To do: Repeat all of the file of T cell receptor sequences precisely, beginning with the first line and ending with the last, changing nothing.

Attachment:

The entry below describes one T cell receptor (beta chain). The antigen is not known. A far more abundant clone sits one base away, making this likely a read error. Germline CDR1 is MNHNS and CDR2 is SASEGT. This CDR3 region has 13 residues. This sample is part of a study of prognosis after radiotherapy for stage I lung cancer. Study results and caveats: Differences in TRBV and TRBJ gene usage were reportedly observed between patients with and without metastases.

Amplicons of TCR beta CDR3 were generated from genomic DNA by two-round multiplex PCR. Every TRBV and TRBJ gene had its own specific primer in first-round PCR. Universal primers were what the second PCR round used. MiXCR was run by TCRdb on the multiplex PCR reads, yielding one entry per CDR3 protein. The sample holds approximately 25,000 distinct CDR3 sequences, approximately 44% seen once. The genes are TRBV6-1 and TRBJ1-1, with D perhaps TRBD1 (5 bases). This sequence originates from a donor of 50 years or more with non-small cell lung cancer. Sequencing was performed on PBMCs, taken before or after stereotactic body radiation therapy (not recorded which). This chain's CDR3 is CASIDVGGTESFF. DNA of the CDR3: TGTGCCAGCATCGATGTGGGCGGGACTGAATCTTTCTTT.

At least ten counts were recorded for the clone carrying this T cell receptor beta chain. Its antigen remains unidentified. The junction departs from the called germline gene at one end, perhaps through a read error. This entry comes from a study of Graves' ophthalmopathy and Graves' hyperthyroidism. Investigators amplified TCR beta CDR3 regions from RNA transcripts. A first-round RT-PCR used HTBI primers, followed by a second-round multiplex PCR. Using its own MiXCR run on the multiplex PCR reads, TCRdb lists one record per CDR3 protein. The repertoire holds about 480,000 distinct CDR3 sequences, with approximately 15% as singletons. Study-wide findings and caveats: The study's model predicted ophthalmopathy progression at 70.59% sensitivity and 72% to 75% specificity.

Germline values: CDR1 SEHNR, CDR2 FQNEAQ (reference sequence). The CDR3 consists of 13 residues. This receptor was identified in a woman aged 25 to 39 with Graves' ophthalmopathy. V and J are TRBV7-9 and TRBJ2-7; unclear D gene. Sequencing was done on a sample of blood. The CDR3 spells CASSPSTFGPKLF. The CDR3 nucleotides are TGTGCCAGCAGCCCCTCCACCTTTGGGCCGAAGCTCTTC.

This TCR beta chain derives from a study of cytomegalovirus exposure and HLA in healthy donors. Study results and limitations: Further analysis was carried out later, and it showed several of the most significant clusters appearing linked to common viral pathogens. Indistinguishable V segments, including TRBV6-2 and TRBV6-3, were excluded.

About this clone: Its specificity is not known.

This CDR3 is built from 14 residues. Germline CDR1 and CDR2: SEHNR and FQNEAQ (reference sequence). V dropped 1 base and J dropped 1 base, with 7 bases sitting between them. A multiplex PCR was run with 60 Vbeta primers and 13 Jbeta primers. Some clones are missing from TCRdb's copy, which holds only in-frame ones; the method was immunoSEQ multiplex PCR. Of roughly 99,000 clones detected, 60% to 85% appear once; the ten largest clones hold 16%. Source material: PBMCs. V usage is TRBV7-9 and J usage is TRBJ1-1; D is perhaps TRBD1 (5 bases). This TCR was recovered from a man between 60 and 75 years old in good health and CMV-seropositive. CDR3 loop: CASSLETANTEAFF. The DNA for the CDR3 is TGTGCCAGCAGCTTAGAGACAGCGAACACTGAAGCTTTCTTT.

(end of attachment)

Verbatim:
The entry below describes one T cell receptor (beta chain). The antigen is not known. A far more abundant clone sits one base away, making this likely a read error. Germline CDR1 is MNHNS and CDR2 is SASEGT. This CDR3 region has 13 residues. This sample is part of a study of prognosis after radiotherapy for stage I lung cancer. Study results and caveats: Differences in TRBV and TRBJ gene usage were reportedly observed between patients with and without metastases.

Amplicons of TCR beta CDR3 were generated from genomic DNA by two-round multiplex PCR. Every TRBV and TRBJ gene had its own specific primer in first-round PCR. Universal primers were what the second PCR round used. MiXCR was run by TCRdb on the multiplex PCR reads, yielding one entry per CDR3 protein. The sample holds approximately 25,000 distinct CDR3 sequences, approximately 44% seen once. The genes are TRBV6-1 and TRBJ1-1, with D perhaps TRBD1 (5 bases). This sequence originates from a donor of 50 years or more with non-small cell lung cancer. Sequencing was performed on PBMCs, taken before or after stereotactic body radiation therapy (not recorded which). This chain's CDR3 is CASIDVGGTESFF. DNA of the CDR3: TGTGCCAGCATCGATGTGGGCGGGACTGAATCTTTCTTT.

At least ten counts were recorded for the clone carrying this T cell receptor beta chain. Its antigen remains unidentified. The junction departs from the called germline gene at one end, perhaps through a read error. This entry comes from a study of Graves' ophthalmopathy and Graves' hyperthyroidism. Investigators amplified TCR beta CDR3 regions from RNA transcripts. A first-round RT-PCR used HTBI primers, followed by a second-round multiplex PCR. Using its own MiXCR run on the multiplex PCR reads, TCRdb lists one record per CDR3 protein. The repertoire holds about 480,000 distinct CDR3 sequences, with approximately 15% as singletons. Study-wide findings and caveats: The study's model predicted ophthalmopathy progression at 70.59% sensitivity and 72% to 75% specificity.

Germline values: CDR1 SEHNR, CDR2 FQNEAQ (reference sequence). The CDR3 consists of 13 residues. This receptor was identified in a woman aged 25 to 39 with Graves' ophthalmopathy. V and J are TRBV7-9 and TRBJ2-7; unclear D gene. Sequencing was done on a sample of blood. The CDR3 spells CASSPSTFGPKLF. The CDR3 nucleotides are TGTGCCAGCAGCCCCTCCACCTTTGGGCCGAAGCTCTTC.

This TCR beta chain derives from a study of cytomegalovirus exposure and HLA in healthy donors. Study results and limitations: Further analysis was carried out later, and it showed several of the most significant clusters appearing linked to common viral pathogens. Indistinguishable V segments, including TRBV6-2 and TRBV6-3, were excluded.

About this clone: Its specificity is not known.

This CDR3 is built from 14 residues. Germline CDR1 and CDR2: SEHNR and FQNEAQ (reference sequence). V dropped 1 base and J dropped 1 base, with 7 bases sitting between them. A multiplex PCR was run with 60 Vbeta primers and 13 Jbeta primers. Some clones are missing from TCRdb's copy, which holds only in-frame ones; the method was immunoSEQ multiplex PCR. Of roughly 99,000 clones detected, 60% to 85% appear once; the ten largest clones hold 16%. Source material: PBMCs. V usage is TRBV7-9 and J usage is TRBJ1-1; D is perhaps TRBD1 (5 bases). This TCR was recovered from a man between 60 and 75 years old in good health and CMV-seropositive. CDR3 loop: CASSLETANTEAFF. The DNA for the CDR3 is TGTGCCAGCAGCTTAGAGACAGCGAACACTGAAGCTTTCTTT.